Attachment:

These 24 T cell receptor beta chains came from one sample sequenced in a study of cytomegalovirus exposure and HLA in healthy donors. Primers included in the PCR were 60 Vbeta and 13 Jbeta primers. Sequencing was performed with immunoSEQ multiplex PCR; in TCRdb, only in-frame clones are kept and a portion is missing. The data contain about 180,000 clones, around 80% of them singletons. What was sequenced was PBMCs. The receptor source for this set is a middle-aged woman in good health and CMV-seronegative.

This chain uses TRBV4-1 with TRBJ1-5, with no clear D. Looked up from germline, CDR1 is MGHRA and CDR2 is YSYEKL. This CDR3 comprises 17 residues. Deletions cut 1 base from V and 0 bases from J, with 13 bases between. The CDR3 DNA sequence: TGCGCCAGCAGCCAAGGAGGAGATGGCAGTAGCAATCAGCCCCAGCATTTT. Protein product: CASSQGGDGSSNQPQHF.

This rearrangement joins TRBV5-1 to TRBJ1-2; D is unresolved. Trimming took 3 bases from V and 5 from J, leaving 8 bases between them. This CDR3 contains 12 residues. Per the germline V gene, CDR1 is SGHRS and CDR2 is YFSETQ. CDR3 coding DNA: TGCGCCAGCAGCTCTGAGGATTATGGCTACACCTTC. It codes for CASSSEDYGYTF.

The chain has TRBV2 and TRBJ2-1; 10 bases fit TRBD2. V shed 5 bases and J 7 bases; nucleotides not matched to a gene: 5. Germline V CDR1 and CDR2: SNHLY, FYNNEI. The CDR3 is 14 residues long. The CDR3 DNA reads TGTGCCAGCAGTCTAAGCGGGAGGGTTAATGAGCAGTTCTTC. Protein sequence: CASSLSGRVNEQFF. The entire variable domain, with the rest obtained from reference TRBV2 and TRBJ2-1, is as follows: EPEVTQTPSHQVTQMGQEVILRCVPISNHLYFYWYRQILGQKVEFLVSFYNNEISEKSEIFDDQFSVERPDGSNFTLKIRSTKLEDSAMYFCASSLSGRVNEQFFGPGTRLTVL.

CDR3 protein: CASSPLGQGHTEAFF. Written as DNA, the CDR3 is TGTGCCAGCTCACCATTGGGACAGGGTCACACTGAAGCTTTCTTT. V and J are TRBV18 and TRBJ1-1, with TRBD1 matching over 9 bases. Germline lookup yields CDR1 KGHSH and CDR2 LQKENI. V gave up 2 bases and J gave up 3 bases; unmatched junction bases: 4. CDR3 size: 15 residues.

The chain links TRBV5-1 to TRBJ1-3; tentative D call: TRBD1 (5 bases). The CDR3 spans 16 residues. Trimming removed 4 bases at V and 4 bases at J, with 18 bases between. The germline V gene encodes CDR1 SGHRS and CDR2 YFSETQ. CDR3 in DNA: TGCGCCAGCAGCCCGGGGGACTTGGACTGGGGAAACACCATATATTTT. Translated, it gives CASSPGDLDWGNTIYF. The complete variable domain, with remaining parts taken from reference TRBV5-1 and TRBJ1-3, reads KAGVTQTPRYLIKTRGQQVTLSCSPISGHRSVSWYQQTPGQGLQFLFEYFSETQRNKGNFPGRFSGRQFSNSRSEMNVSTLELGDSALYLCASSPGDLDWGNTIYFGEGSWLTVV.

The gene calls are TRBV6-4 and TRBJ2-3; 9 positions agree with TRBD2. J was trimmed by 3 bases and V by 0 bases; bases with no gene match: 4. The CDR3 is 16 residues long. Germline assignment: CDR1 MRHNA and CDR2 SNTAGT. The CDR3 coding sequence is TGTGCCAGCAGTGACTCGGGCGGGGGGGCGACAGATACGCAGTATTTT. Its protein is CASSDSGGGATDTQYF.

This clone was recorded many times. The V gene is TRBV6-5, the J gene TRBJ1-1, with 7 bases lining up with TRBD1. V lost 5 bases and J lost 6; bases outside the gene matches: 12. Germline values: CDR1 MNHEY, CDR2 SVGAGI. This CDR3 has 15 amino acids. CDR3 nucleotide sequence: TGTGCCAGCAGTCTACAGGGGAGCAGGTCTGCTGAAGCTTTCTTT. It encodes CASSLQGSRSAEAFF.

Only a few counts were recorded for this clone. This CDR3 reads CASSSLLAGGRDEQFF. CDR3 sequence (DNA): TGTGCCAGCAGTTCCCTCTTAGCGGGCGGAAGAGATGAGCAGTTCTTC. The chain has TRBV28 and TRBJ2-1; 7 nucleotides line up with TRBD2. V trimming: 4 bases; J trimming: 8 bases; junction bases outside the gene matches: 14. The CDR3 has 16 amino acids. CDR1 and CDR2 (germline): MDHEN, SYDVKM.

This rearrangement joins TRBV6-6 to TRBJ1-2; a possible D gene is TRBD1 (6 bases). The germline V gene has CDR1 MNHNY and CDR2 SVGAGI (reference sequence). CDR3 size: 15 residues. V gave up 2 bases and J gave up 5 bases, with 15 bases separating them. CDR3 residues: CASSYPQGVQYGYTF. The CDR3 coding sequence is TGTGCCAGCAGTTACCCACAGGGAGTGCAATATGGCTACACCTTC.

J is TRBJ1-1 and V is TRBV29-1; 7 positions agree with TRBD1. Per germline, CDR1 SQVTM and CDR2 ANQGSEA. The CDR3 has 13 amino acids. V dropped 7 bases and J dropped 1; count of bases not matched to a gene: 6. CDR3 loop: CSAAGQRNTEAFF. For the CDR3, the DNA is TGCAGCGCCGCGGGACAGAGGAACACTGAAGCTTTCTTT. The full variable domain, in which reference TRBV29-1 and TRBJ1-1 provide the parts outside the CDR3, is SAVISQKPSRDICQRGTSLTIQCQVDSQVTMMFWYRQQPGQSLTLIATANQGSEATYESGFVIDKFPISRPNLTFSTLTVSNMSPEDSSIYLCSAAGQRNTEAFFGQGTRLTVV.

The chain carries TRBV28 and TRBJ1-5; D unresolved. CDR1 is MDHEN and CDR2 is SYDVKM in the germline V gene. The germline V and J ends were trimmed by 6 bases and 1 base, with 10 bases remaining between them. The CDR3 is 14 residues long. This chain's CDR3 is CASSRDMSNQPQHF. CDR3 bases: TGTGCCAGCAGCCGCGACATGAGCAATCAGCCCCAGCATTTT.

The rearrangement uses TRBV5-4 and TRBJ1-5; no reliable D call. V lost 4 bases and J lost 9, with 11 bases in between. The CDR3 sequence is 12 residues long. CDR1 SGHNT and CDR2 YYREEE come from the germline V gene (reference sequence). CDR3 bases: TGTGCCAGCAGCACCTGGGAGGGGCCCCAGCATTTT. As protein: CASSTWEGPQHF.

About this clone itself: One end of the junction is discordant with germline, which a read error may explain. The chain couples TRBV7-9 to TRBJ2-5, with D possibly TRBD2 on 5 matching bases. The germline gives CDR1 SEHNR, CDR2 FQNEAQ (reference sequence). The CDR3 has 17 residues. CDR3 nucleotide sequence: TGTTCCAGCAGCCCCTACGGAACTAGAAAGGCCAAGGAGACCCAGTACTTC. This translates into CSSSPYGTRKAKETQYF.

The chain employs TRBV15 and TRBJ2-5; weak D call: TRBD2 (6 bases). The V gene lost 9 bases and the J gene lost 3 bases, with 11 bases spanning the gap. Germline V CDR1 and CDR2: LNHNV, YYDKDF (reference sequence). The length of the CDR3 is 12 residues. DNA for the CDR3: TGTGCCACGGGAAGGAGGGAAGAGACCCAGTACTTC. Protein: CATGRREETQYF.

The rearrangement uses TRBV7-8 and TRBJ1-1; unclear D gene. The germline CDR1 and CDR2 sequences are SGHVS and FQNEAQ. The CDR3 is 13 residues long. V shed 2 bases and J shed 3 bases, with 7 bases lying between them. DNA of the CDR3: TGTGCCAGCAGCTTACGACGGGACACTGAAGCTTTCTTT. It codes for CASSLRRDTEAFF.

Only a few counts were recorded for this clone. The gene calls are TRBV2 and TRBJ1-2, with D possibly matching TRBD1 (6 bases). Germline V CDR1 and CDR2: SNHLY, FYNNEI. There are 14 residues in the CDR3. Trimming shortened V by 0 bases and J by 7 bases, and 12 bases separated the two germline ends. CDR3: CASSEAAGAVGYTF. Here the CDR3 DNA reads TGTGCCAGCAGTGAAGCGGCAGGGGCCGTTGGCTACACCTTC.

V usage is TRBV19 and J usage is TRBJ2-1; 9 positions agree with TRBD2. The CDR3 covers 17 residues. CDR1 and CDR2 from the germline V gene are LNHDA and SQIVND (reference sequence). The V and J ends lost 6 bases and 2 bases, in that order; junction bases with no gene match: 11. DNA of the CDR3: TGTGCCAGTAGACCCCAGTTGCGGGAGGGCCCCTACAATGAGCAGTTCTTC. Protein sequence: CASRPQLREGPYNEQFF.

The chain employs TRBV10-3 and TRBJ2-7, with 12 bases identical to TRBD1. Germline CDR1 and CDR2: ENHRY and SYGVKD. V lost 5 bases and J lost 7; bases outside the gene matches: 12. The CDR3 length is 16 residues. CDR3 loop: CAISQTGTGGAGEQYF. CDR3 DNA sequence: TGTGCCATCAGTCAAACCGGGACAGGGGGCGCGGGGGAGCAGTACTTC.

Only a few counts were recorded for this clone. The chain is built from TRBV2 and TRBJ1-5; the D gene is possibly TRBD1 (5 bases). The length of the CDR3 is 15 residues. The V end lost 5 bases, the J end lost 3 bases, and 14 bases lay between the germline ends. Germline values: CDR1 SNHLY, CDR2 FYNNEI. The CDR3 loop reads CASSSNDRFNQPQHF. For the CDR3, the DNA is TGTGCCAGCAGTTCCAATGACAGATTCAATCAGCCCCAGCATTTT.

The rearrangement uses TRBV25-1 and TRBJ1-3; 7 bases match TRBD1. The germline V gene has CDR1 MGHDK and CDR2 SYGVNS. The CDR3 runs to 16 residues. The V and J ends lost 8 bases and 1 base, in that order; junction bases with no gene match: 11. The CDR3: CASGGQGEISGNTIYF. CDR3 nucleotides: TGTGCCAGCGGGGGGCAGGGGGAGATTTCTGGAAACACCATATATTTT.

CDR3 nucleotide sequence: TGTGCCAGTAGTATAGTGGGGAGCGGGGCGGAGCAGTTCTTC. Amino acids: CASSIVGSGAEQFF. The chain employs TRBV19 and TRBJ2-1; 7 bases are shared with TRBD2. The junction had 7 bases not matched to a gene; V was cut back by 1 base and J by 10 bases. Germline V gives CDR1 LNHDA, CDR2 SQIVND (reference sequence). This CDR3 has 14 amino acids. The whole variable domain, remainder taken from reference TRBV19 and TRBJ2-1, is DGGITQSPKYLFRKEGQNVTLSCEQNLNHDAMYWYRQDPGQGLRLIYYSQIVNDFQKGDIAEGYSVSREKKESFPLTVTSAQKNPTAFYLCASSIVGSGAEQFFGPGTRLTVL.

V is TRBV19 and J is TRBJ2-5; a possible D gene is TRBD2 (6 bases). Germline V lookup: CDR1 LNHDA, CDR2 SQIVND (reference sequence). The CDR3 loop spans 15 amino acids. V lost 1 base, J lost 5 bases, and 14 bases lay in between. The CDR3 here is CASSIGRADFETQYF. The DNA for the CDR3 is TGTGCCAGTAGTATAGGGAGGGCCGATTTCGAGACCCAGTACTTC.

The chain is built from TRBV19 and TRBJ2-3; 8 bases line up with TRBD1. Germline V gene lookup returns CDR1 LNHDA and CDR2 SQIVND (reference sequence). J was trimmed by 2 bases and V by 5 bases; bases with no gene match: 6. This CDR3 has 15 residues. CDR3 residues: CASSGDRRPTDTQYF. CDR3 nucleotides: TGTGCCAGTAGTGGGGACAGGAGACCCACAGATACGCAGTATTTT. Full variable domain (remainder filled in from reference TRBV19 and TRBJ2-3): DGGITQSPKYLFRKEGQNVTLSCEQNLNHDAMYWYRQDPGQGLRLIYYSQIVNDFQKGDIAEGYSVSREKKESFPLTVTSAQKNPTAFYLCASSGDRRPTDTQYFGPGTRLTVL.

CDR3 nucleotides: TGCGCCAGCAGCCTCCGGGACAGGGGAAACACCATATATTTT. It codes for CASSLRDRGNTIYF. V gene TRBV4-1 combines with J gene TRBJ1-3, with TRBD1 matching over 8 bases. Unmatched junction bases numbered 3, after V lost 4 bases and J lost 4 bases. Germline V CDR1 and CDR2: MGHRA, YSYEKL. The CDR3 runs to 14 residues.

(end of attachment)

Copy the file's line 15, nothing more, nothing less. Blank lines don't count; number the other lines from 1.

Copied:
The chain employs TRBV15 and TRBJ2-5; weak D call: TRBD2 (6 bases). The V gene lost 9 bases and the J gene lost 3 bases, with 11 bases spanning the gap. Germline V CDR1 and CDR2: LNHNV, YYDKDF (reference sequence). The length of the CDR3 is 12 residues. DNA for the CDR3: TGTGCCACGGGAAGGAGGGAAGAGACCCAGTACTTC. Protein: CATGRREETQYF.